So a number of you have asked me questions lately about how I got my job at Walt Disney Imagineering and if I could offer any advice on how to break into this industry. Honestly, I don’t feel I’m the best person to ask since I never actually sought out this job (I was head-hunted), but I have learned a lot over the last few years about this industry and the people in it that some of you may find helpful.
First of all, a few of you expressed some anxieties or concerns about your own skill levels or the difficulty of getting “the dream job.” So let me just start off by saying that we ALL have those anxieties! You are not alone! Everyone I have ever known in the animation world has experienced those feelings, including me. When I was finishing up college, I was stressing and worrying all the time, thinking I was never gonna get a real studio job, up until the very day I got my internship at Disney Interactive. We never think we are good enough until all of a sudden we have that job. And even then, you continue to feel like maybe you’re not quite up to the task! But it turns out, everyone feels that way! So don’t worry so much! And know that you are your own harshest critic. You are doing much better than you think you are doing.
Several of you have also asked about what you can do now to help you get a job in the future. I think one of the most valuable things you can do is to connect with people. Every job I have gotten so far has been the result of some connection I had, whether it was a professor, classmate, friend, or even friend of a friend. I got contacted about the job at Imagineering because one of the artists there went to the same school I did and our old professors referred her to me. Of course, you also have to have the skills and talent to do the job, but if no one knows you, they’ll never know to consider you in the first place! Those connections were definitely some of the most valuable things I took away from my college experience. And if you don’t have the opportunity to make those connections through school, you can always use the internet! Every cool artist you admire is actually just a totally normal, nerdy person. And most of them are super nice. So don’t hesitate to reach out to them if you need advice or help or just want to connect.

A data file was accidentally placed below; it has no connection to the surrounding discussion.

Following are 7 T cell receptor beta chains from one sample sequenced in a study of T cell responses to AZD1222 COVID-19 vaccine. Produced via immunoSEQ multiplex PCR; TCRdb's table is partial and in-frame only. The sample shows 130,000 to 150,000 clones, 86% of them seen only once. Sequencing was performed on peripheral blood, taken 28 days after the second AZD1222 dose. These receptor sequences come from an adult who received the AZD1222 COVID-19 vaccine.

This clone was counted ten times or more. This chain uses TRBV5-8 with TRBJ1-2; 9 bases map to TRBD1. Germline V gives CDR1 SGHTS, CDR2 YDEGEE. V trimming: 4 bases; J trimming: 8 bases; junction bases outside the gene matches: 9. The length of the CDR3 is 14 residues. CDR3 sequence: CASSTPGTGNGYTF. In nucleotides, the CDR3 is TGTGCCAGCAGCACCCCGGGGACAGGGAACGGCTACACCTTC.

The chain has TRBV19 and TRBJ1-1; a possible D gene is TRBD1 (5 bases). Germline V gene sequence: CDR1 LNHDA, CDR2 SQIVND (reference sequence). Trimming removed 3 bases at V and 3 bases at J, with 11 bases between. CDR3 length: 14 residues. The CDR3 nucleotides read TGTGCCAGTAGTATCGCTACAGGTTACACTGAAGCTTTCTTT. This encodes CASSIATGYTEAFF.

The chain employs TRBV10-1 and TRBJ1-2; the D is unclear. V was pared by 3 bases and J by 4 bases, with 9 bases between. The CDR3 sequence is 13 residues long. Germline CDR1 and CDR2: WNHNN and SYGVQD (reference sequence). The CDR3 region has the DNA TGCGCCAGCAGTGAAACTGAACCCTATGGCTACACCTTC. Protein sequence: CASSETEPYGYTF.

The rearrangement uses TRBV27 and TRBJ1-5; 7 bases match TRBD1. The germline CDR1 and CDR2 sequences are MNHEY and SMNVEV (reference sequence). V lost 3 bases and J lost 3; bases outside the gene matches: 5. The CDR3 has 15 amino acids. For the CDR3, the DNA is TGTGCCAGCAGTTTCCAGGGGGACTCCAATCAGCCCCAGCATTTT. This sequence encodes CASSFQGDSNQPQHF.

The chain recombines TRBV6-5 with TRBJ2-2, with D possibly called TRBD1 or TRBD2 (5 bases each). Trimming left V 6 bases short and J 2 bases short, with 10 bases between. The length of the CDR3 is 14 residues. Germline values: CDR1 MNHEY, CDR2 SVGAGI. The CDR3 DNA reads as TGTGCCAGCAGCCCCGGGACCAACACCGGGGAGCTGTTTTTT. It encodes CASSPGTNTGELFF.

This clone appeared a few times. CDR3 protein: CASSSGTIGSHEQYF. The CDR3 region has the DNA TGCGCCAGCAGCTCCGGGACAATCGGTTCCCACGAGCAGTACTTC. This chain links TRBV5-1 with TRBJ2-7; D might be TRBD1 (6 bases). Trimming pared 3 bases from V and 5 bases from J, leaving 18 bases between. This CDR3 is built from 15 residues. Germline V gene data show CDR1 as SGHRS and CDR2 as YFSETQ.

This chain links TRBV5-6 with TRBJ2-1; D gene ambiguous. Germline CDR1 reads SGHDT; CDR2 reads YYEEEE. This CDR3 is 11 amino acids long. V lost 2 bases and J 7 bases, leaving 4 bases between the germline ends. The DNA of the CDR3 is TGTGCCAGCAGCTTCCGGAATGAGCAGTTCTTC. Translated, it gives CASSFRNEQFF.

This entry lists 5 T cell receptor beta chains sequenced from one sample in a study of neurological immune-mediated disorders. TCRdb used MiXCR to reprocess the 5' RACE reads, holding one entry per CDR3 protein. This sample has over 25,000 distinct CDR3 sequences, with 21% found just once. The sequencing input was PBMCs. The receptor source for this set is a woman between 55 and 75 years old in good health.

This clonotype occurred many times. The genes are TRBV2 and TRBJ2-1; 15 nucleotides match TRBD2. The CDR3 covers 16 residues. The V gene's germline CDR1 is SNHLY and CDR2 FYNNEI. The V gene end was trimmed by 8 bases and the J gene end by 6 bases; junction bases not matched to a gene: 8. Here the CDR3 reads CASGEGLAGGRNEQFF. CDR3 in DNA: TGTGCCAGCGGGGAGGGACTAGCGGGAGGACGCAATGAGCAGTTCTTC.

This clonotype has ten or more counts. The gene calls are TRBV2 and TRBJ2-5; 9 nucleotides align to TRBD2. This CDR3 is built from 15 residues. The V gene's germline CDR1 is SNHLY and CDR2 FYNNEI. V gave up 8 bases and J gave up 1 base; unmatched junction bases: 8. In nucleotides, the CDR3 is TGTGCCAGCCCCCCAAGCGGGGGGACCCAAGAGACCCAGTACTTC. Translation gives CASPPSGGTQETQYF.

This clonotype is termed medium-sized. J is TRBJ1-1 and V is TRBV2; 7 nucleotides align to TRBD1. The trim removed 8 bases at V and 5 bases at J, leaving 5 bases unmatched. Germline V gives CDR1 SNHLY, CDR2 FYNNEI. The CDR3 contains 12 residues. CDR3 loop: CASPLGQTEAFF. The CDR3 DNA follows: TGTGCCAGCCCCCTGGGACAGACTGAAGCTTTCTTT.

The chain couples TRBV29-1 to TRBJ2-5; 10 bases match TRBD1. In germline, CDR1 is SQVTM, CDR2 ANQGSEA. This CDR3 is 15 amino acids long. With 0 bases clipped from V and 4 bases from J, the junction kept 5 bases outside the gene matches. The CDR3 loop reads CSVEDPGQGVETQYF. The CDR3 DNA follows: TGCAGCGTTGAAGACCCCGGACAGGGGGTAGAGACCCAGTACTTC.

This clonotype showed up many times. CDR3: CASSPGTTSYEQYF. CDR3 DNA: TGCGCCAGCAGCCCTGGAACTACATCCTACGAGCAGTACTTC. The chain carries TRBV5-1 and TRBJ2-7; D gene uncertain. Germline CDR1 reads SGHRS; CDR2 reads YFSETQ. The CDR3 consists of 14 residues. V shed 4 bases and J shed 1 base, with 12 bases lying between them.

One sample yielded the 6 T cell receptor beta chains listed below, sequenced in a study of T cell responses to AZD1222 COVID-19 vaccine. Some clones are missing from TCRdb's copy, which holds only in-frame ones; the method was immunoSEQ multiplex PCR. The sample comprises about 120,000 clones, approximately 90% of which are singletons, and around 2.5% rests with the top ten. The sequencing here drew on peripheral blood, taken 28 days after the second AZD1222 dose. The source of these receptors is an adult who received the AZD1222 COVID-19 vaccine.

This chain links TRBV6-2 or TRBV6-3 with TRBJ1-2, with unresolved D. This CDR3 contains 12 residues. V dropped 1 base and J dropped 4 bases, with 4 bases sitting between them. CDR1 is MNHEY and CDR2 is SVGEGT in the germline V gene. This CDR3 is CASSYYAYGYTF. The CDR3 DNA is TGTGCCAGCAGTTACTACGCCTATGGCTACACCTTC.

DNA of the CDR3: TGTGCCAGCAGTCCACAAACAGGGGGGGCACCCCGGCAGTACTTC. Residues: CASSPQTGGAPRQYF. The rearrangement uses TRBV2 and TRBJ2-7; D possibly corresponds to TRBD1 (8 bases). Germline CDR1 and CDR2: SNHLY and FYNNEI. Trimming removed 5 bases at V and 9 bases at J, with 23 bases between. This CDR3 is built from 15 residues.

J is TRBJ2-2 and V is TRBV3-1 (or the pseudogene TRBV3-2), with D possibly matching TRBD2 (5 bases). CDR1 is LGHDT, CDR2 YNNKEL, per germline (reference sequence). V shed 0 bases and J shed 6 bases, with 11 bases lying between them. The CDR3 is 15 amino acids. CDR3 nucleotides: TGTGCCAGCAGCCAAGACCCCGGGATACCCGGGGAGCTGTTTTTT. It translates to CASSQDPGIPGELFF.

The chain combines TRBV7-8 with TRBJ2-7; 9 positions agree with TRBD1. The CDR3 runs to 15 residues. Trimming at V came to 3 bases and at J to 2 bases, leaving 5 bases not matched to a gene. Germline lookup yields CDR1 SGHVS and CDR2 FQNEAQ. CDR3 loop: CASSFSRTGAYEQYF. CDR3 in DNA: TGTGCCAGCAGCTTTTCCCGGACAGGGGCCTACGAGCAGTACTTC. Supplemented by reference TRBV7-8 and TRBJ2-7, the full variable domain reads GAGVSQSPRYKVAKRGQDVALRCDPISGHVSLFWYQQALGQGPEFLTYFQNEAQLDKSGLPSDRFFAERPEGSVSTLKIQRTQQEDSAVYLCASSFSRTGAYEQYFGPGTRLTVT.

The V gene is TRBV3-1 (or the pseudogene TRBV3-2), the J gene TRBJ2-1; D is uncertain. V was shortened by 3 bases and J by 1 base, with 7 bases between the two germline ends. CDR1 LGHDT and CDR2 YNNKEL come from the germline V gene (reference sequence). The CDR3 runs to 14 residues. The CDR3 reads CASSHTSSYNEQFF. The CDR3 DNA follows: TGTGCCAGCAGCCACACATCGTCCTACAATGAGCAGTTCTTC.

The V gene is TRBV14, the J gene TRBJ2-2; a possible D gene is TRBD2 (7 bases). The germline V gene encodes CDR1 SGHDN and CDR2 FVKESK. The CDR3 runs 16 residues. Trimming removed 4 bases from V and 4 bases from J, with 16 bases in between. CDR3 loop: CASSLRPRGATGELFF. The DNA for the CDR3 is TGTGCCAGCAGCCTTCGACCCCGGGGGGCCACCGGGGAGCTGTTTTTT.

Also, I think every aspiring artist should watch this:
It’s a speech given by Neil Gaiman about being an artist, and he addresses a lot of the anxieties we all face in our careers. I can honestly say that this speech changed my life. I know people say that all the time to be dramatic, but I’m serious. It changed the way I think about my art and my decisions and my goals for the future, and I’ve experienced significantly less anxiety since then.
Also, while I’m pulling from the wisdom of others, I want to share a passage from a book appropriately titled “Art and Fear” which also had a significant impact on me. It reads:
'Often fears rise in those entirely appropriate (and frequently recurring) moments when vision races ahead of execution. Consider the story of the young student - well, David Bayles, to be exact - who began piano studies with a Master. After a few months' practice, David lamented to his teacher, “But I can hear the music so much better in my head than I can get out of my fingers.”